The government has also eased the eligibility criteria for prospective bidders. Earlier, a bidder needed to have a net worth of Rs 5,000 crore. This has now been reduced to Rs 3,500 crore.

The 2018 expression of interest required an interested bidder had to be profitable in at least three years of the previous five years. This condition has been scrapped.

The minimum shareholding requirement, too, has eased. Earlier, the lead member in a consortium needed to own at least 51 percent and the threshold for other members was 20 percent. This has been lowered to 26 percent for the lead member and 10 percent for others.

Also Read: Air India Employee Unions To Meet In Delhi To Discuss Privatisation

No Foreign Control Condition Stays

The government said it would follow the existing foreign direct investment rules for Air India divestment. As of now, foreign carriers are allowed to invest up to 49 percent in a carrier. Indian shareholders will hold more than 50 percent in Air India.

Even if the government relaxes FDI norms, the buyer would look to keep Indian shareholding more than 50 percent to avail the bilateral benefits. That’s because to retain bilateral benefits for an airline with overseas operations, it needs to be owned by an Indian national, according to the Substantial Ownership and Effective Control guidelines. Bilateral arrangements are agreed upon between governments of two countries.

Also Read: Government Eyes $1 Billion From Air India Sale

What A Buyer Gets

Air India along with Air India Express has increased its market share on international and domestic routes since 2018. As of September 2019, it had a 50.6 percent share on international routes among domestic airlines, and 12.7 percent on domestic routes.

The national carrier, over the last two years, also increased its fleet size, and its primary and secondary network coverage—through codeshare agreements.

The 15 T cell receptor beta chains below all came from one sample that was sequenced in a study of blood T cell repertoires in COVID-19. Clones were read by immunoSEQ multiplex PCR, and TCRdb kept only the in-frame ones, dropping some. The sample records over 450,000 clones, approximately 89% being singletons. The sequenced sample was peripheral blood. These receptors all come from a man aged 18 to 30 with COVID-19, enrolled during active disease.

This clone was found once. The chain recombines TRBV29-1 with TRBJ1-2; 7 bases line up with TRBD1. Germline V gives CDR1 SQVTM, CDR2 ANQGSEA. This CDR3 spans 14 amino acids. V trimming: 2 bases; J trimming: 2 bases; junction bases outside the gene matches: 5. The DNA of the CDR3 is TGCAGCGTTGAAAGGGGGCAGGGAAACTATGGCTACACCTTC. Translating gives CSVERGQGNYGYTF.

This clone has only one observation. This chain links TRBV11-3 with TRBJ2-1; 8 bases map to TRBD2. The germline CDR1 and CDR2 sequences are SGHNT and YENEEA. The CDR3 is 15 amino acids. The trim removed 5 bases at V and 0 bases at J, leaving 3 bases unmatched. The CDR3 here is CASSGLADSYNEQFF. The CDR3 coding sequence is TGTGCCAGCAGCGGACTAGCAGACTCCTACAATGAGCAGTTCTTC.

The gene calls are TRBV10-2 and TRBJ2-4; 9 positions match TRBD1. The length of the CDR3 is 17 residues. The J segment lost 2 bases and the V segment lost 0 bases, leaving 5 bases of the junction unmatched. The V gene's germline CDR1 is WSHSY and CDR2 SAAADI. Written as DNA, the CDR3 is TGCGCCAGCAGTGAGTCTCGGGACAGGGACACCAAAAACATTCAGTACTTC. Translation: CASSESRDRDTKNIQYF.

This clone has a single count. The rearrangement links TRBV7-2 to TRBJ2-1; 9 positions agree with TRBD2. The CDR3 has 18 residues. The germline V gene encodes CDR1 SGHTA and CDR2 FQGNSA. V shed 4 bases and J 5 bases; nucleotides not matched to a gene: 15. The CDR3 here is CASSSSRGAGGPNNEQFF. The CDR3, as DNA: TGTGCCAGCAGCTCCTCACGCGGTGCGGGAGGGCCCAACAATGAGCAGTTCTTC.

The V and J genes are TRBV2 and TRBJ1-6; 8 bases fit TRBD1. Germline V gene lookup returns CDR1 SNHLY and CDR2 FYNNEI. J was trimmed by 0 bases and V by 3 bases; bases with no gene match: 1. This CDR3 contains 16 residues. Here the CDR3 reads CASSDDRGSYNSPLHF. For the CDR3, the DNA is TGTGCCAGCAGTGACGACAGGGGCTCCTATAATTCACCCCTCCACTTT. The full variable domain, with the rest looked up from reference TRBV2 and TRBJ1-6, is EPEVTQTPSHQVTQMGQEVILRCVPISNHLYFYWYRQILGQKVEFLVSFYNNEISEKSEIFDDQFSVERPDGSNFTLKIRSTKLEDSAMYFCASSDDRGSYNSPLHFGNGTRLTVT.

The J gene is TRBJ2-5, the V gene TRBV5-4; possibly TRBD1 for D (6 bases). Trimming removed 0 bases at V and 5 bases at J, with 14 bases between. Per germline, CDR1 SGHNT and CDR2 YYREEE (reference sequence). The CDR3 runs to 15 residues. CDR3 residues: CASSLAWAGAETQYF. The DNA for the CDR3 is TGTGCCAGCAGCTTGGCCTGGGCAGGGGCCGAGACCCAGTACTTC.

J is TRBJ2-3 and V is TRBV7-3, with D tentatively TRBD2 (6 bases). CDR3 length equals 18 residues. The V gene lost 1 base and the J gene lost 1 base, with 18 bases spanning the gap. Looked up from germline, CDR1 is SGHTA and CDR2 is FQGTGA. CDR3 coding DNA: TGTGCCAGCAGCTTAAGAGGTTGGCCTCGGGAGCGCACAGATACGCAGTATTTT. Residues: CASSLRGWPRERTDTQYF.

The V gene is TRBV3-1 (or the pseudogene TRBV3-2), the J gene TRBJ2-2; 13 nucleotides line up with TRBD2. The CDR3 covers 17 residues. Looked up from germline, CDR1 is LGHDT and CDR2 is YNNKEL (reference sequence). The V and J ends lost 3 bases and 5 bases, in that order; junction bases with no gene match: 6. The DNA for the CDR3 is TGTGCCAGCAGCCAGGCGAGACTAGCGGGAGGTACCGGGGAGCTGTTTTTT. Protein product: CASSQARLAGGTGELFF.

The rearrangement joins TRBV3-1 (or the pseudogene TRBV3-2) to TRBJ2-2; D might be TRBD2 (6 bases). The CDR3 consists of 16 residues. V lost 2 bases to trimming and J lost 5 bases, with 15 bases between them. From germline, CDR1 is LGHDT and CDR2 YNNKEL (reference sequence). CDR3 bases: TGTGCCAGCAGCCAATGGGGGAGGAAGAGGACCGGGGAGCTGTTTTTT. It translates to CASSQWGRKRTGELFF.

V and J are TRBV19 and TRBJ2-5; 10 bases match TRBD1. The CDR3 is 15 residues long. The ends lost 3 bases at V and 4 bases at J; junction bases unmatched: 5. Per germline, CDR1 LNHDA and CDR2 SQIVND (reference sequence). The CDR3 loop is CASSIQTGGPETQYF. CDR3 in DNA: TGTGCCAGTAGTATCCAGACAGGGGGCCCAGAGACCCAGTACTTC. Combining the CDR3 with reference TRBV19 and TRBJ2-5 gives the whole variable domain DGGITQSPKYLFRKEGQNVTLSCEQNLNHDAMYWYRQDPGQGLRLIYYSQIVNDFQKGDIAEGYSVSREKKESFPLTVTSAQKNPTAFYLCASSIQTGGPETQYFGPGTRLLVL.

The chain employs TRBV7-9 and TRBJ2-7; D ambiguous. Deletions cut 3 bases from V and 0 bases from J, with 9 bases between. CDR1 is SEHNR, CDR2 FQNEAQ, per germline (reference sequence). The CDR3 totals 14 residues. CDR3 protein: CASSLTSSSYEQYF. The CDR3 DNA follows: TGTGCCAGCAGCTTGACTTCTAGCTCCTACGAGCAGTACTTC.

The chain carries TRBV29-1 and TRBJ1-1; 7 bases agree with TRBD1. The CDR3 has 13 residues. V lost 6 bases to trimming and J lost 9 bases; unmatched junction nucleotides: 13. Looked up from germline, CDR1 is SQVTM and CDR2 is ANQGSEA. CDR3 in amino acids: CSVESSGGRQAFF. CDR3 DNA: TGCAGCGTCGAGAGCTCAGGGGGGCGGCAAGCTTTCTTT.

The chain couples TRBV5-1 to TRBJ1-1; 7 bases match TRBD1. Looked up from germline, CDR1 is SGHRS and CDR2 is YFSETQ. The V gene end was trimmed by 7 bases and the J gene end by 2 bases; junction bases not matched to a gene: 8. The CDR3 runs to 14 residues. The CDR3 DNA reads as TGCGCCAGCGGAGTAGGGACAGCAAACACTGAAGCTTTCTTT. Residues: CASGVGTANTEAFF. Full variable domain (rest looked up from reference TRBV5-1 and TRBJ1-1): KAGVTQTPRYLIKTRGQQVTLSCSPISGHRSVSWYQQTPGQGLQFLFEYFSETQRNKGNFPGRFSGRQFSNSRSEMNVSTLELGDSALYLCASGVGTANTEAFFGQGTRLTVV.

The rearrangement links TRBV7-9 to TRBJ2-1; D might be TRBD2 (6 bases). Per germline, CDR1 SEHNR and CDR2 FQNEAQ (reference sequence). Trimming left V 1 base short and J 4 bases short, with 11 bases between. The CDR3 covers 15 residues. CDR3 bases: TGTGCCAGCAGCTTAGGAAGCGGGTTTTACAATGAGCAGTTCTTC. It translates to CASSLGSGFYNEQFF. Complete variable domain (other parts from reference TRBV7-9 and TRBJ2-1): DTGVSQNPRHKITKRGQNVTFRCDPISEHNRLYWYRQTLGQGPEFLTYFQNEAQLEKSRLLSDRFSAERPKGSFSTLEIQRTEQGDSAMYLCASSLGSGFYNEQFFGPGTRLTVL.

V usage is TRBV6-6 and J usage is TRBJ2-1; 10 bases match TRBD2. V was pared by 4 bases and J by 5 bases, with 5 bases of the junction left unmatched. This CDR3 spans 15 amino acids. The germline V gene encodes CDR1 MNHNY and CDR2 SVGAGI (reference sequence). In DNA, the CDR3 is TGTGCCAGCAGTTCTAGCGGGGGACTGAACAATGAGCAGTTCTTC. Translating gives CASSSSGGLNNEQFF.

A prospective buyer will also get close to Rs 76,000 crore of carried-forward losses and “unabsorbed depreciation”, according to EoI. That may provide “benefit of reduced tax liability going forward”. This was increased from Rs 64,000 crore two years earlier.

Unabsorbed depreciation is what couldn’t be claimed as expenditure in profit and loss account due to lack of income. It can be carried forward for any number of years. The company buying stake in Air India can offset its profits against the unabsorbed depreciation, reducing the tax liability. The benefit will be available as long as Air India stays as a separate entity.


Air India’s losses continued to mount due to higher non-fuel costs even as the airline earned more revenue. Yield, average fare per passenger per kilometre, increased in financial year 2018-19 largely due to shutdown of Jet Airways (India) Ltd.

Air India Express remained profitable even as its profits as lease rentals and employee expenses rose 33 percent and 22 percent year-on-year, in 2018-19.

Profit of the ground handling unit—Air India SATS—also fell in FY19 as its other expenses rose 14 percent year-on-year and interest cost jumped 42 percent.